Chapter 3


In case I haven’t already said it, this was a fun read. Meg gave up a lot to try and protect her family. She didn’t know what she was getting herself into, but she was willing to do it for her siblings. Basil had his heart broken in the past and never expected to find love again. Desperate times call for desperate measures and a stolen bride – right?

This story contained so much of what I love – libraries, the fae, fighting monsters, and saving the day. (I apologize for that but I’m not taking it back.) Meg and Basil might not have expected each other, but both knew what they’d need to survive and protect what they hold dear. The fae realm is twisted, the courts not always getting along or playing by the rules. It takes someone strong of heart and mind to be able to navigate the courts and not lose themself in the process.


Continue reading “Stolen Midsummer Bride by Tara Grayce”

TimeRipper by D.E. McCluskey


Welcome to the book tour for time-travelling, sci-fi, TimeRipper by D.E. McCluskey! Read on for more details and a chance to win an amazing giveaway– A copy of the book AND a $20 or £20 Amazon gift card!




Rating: 3.5 out of 5.

Publication Date: February 25th, 2021

Genre: Time Travel/ Thriller/ Historical Fiction/ Sci-Fi

Publisher: Dammaged Productions


It is the year 2288, and Earth is reeling from the most horrific terrorist attack it has ever endured.The Quest, a pseudo-religious splinter group, have taken a stance against the Earth Alliance’s authority of the planet.It is down to Youssef Haseem, now the highest-ranking official left in the EA, to build a team to face the threat of total inhalation if he doesn’t stand down and bow to The Quest’s demands. Then the leaders of The Quest disappear, and a legend emerges in the year 1888. But just who is the mysterious stranger stalking and viciously killing women on the streets of Whitechapel, London?A mission is launched! A battle of wits against time itself. A fight to be played out in the present and the past, with the fate of humanity at stake.Legends can happen anytime…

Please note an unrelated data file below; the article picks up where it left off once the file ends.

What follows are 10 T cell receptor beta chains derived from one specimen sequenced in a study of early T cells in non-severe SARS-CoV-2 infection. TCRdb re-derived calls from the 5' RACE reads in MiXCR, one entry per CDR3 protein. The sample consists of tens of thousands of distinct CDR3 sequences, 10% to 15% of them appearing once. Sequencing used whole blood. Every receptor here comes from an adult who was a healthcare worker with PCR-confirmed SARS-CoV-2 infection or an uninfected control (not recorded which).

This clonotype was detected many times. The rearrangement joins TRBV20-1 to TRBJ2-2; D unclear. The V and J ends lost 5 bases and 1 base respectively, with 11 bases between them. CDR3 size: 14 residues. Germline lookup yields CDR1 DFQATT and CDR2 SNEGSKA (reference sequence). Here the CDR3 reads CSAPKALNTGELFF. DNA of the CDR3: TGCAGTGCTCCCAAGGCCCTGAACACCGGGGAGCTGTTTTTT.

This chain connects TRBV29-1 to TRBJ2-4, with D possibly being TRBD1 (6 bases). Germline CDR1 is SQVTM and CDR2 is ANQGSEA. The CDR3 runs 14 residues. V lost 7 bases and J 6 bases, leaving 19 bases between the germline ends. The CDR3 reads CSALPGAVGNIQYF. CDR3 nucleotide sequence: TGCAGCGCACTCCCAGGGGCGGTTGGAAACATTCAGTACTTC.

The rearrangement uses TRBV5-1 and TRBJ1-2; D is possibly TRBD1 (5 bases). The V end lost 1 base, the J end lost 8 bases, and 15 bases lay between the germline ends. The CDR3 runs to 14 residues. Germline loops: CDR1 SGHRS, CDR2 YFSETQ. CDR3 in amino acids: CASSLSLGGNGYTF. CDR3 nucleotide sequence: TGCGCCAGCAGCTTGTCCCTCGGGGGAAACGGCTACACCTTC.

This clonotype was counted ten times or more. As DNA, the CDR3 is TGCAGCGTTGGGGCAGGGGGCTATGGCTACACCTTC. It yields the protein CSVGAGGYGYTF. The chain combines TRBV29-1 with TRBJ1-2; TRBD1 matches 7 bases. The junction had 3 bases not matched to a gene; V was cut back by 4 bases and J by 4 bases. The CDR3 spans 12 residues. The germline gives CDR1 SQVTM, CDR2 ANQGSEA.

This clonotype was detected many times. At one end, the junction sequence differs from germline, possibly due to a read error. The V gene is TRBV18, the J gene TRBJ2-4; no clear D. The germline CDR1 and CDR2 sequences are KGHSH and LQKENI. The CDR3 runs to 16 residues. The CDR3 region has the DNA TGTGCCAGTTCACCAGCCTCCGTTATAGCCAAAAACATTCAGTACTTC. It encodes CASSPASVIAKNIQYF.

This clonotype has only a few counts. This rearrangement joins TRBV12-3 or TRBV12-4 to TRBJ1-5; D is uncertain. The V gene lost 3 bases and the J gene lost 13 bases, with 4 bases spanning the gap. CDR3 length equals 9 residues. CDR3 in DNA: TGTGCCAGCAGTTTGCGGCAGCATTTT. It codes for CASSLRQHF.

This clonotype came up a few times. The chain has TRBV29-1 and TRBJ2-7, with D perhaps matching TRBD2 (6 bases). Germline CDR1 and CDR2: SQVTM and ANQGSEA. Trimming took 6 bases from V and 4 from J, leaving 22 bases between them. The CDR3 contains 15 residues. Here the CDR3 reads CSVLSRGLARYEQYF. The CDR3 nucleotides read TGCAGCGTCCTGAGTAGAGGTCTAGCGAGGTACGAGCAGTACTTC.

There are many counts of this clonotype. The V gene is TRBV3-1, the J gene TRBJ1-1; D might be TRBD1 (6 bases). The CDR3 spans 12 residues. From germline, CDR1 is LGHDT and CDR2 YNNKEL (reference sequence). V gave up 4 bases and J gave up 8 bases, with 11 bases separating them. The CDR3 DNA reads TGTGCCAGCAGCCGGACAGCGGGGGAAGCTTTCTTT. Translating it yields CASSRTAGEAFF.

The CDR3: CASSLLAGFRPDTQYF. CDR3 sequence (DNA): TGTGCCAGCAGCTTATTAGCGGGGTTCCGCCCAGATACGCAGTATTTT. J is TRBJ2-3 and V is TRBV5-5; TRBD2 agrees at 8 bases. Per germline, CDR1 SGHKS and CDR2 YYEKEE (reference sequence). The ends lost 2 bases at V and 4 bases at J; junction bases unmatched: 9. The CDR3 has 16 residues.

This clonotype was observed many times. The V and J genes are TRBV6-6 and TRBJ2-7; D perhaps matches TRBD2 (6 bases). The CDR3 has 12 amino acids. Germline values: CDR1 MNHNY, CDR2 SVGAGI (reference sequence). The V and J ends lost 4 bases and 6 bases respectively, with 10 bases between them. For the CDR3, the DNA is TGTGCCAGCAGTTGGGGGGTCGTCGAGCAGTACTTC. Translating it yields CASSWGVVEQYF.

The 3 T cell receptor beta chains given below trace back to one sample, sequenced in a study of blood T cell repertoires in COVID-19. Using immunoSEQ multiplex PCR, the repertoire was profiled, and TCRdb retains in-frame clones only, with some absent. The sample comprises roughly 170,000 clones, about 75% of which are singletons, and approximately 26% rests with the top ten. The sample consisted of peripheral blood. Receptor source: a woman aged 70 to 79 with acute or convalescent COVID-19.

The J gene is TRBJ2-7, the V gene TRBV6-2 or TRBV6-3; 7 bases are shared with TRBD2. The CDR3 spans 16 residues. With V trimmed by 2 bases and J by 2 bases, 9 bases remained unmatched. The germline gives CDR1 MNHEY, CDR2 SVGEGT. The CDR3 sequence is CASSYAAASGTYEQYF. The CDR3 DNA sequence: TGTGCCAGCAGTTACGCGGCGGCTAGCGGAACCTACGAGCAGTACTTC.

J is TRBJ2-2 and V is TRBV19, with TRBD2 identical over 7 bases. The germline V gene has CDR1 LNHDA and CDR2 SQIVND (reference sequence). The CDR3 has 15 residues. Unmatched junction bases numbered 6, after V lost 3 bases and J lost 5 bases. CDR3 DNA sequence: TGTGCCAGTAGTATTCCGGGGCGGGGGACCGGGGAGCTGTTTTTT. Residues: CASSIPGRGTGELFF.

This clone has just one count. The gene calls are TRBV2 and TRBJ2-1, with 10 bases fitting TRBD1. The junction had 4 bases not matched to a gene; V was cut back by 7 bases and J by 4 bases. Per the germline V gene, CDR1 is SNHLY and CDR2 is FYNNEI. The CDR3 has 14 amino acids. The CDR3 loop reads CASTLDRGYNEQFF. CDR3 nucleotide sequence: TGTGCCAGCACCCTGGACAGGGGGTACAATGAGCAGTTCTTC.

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Available on Amazon


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The Strange Case of the Alchemist’s Daughter by Theodora Goss

Rating: 4.5 out of 5.

Pages: 406

Series: The Extraordinary Adventures of the Athena Club, Book 1

Genres: Fantasy; Mystery; Historical Fiction; Young Adult; SciFi; Horror; Retellings

Publication date: June 20, 2017


Mary Jekyll, alone and penniless following her parents’ death, is curious about her father’s mysterious past. One clue in particular points towards Edward Hyde, her father’s former assistant and a murderer, being nearby. Knowing about a reward for information leading towards his capture, Mary knows this reward would solve all of her immediate financial woes.

When the hunt heads her to Hyde’s daughter, Diana, she finds a feral child left to be raised by nuns. Assisted by Sherlock Holmes and Dr. Watson, Mary continues her search for Hyde and the truth about her father’s life. She soon befriends more woman, all of whom have been created through terrifying experimentation: Beatrice Rappaccini, Catherin Moreau, and Justine Frankenstein.

Their investigations lead them to the discovery of a secret society of immoral and power crazed scientists, causing the horrors of their pasts to return. Now it’s up to these “monsters” to triumph over the monstrous.


Diana: Why do women have to wear such rotten clothes? I mean, you’ve got the chemise, and then the corset and then the corset cover. And that’s before you’ve even put on the shirt waist. What’s the point?

Beatrice: Clothing is one means of enforcing women’s social and political subordination. That is why we must support rational dress.

Catherin: Are you seriously going to have an argument about this in the middle of my book?

Beatrice: OUR book. As you keep reminding us. And I know you agree with me, Catherin.

Chapter Eleven


I went into this read not knowing much of anything about it. Truth be told, I hadn’t even read the synopsis before I picked the read up. I’d heard a lot of BookTubers talk about the book recently, and many of them that I tend to have the same general taste in books have recommended it. On top of that, the cover is gorgeous and I absolutely love fantastical retellings of classic novels. So, naturally, I had to pick it up.